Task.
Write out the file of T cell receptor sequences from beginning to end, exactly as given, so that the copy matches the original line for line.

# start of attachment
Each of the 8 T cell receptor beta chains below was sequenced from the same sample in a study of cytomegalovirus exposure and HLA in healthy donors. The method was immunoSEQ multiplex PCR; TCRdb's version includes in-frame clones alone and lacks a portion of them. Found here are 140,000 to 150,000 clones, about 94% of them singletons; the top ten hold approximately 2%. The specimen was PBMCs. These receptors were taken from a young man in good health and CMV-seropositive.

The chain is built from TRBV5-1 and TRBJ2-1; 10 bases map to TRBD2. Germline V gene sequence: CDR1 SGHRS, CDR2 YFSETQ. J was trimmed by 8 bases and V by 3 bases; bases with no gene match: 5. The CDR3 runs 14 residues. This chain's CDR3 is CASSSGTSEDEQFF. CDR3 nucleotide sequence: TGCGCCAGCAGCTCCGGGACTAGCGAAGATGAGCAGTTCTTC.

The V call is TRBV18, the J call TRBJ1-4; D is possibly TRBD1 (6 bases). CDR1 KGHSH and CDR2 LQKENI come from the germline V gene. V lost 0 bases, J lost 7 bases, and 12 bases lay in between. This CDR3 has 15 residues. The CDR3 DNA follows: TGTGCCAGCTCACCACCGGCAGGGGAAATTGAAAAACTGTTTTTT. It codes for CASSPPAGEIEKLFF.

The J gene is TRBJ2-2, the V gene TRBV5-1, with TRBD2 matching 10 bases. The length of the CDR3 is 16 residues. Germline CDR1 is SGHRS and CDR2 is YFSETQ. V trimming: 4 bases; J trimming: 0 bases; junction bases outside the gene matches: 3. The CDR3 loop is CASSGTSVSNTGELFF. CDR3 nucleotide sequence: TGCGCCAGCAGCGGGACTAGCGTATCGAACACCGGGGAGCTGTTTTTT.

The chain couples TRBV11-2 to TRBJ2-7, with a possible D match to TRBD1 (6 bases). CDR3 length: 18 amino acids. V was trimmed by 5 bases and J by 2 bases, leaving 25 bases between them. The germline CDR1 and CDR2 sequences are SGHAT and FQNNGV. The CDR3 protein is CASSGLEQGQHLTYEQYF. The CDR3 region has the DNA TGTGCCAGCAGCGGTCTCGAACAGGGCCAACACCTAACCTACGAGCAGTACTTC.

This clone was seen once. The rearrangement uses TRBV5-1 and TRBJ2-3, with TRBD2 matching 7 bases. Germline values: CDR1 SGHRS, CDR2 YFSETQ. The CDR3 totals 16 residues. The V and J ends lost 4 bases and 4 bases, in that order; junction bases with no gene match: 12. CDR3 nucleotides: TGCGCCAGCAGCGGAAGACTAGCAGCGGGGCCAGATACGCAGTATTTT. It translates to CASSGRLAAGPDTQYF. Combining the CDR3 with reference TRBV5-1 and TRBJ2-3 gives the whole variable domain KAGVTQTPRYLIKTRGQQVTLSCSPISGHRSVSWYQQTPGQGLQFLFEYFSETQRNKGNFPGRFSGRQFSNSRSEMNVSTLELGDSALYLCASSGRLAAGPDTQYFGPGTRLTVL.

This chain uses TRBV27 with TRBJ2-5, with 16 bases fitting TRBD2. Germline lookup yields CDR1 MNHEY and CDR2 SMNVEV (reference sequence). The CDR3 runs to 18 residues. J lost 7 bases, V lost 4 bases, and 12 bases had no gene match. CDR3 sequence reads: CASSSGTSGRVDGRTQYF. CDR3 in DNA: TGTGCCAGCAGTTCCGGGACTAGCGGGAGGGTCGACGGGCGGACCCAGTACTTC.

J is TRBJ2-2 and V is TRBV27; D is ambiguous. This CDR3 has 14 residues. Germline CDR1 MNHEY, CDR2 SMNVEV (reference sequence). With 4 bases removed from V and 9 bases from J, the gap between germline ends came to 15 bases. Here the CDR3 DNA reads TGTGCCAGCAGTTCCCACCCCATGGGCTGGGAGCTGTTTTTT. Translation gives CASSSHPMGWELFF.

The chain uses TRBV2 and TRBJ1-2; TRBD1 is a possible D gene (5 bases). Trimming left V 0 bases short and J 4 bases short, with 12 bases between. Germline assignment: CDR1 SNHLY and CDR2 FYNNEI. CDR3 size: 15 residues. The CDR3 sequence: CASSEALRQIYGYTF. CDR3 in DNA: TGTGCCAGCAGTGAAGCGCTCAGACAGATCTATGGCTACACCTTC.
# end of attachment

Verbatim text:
Each of the 8 T cell receptor beta chains below was sequenced from the same sample in a study of cytomegalovirus exposure and HLA in healthy donors. The method was immunoSEQ multiplex PCR; TCRdb's version includes in-frame clones alone and lacks a portion of them. Found here are 140,000 to 150,000 clones, about 94% of them singletons; the top ten hold approximately 2%. The specimen was PBMCs. These receptors were taken from a young man in good health and CMV-seropositive.

The chain is built from TRBV5-1 and TRBJ2-1; 10 bases map to TRBD2. Germline V gene sequence: CDR1 SGHRS, CDR2 YFSETQ. J was trimmed by 8 bases and V by 3 bases; bases with no gene match: 5. The CDR3 runs 14 residues. This chain's CDR3 is CASSSGTSEDEQFF. CDR3 nucleotide sequence: TGCGCCAGCAGCTCCGGGACTAGCGAAGATGAGCAGTTCTTC.

The V call is TRBV18, the J call TRBJ1-4; D is possibly TRBD1 (6 bases). CDR1 KGHSH and CDR2 LQKENI come from the germline V gene. V lost 0 bases, J lost 7 bases, and 12 bases lay in between. This CDR3 has 15 residues. The CDR3 DNA follows: TGTGCCAGCTCACCACCGGCAGGGGAAATTGAAAAACTGTTTTTT. It codes for CASSPPAGEIEKLFF.

The J gene is TRBJ2-2, the V gene TRBV5-1, with TRBD2 matching 10 bases. The length of the CDR3 is 16 residues. Germline CDR1 is SGHRS and CDR2 is YFSETQ. V trimming: 4 bases; J trimming: 0 bases; junction bases outside the gene matches: 3. The CDR3 loop is CASSGTSVSNTGELFF. CDR3 nucleotide sequence: TGCGCCAGCAGCGGGACTAGCGTATCGAACACCGGGGAGCTGTTTTTT.

The chain couples TRBV11-2 to TRBJ2-7, with a possible D match to TRBD1 (6 bases). CDR3 length: 18 amino acids. V was trimmed by 5 bases and J by 2 bases, leaving 25 bases between them. The germline CDR1 and CDR2 sequences are SGHAT and FQNNGV. The CDR3 protein is CASSGLEQGQHLTYEQYF. The CDR3 region has the DNA TGTGCCAGCAGCGGTCTCGAACAGGGCCAACACCTAACCTACGAGCAGTACTTC.

This clone was seen once. The rearrangement uses TRBV5-1 and TRBJ2-3, with TRBD2 matching 7 bases. Germline values: CDR1 SGHRS, CDR2 YFSETQ. The CDR3 totals 16 residues. The V and J ends lost 4 bases and 4 bases, in that order; junction bases with no gene match: 12. CDR3 nucleotides: TGCGCCAGCAGCGGAAGACTAGCAGCGGGGCCAGATACGCAGTATTTT. It translates to CASSGRLAAGPDTQYF. Combining the CDR3 with reference TRBV5-1 and TRBJ2-3 gives the whole variable domain KAGVTQTPRYLIKTRGQQVTLSCSPISGHRSVSWYQQTPGQGLQFLFEYFSETQRNKGNFPGRFSGRQFSNSRSEMNVSTLELGDSALYLCASSGRLAAGPDTQYFGPGTRLTVL.

This chain uses TRBV27 with TRBJ2-5, with 16 bases fitting TRBD2. Germline lookup yields CDR1 MNHEY and CDR2 SMNVEV (reference sequence). The CDR3 runs to 18 residues. J lost 7 bases, V lost 4 bases, and 12 bases had no gene match. CDR3 sequence reads: CASSSGTSGRVDGRTQYF. CDR3 in DNA: TGTGCCAGCAGTTCCGGGACTAGCGGGAGGGTCGACGGGCGGACCCAGTACTTC.

J is TRBJ2-2 and V is TRBV27; D is ambiguous. This CDR3 has 14 residues. Germline CDR1 MNHEY, CDR2 SMNVEV (reference sequence). With 4 bases removed from V and 9 bases from J, the gap between germline ends came to 15 bases. Here the CDR3 DNA reads TGTGCCAGCAGTTCCCACCCCATGGGCTGGGAGCTGTTTTTT. Translation gives CASSSHPMGWELFF.

The chain uses TRBV2 and TRBJ1-2; TRBD1 is a possible D gene (5 bases). Trimming left V 0 bases short and J 4 bases short, with 12 bases between. Germline assignment: CDR1 SNHLY and CDR2 FYNNEI. CDR3 size: 15 residues. The CDR3 sequence: CASSEALRQIYGYTF. CDR3 in DNA: TGTGCCAGCAGTGAAGCGCTCAGACAGATCTATGGCTACACCTTC.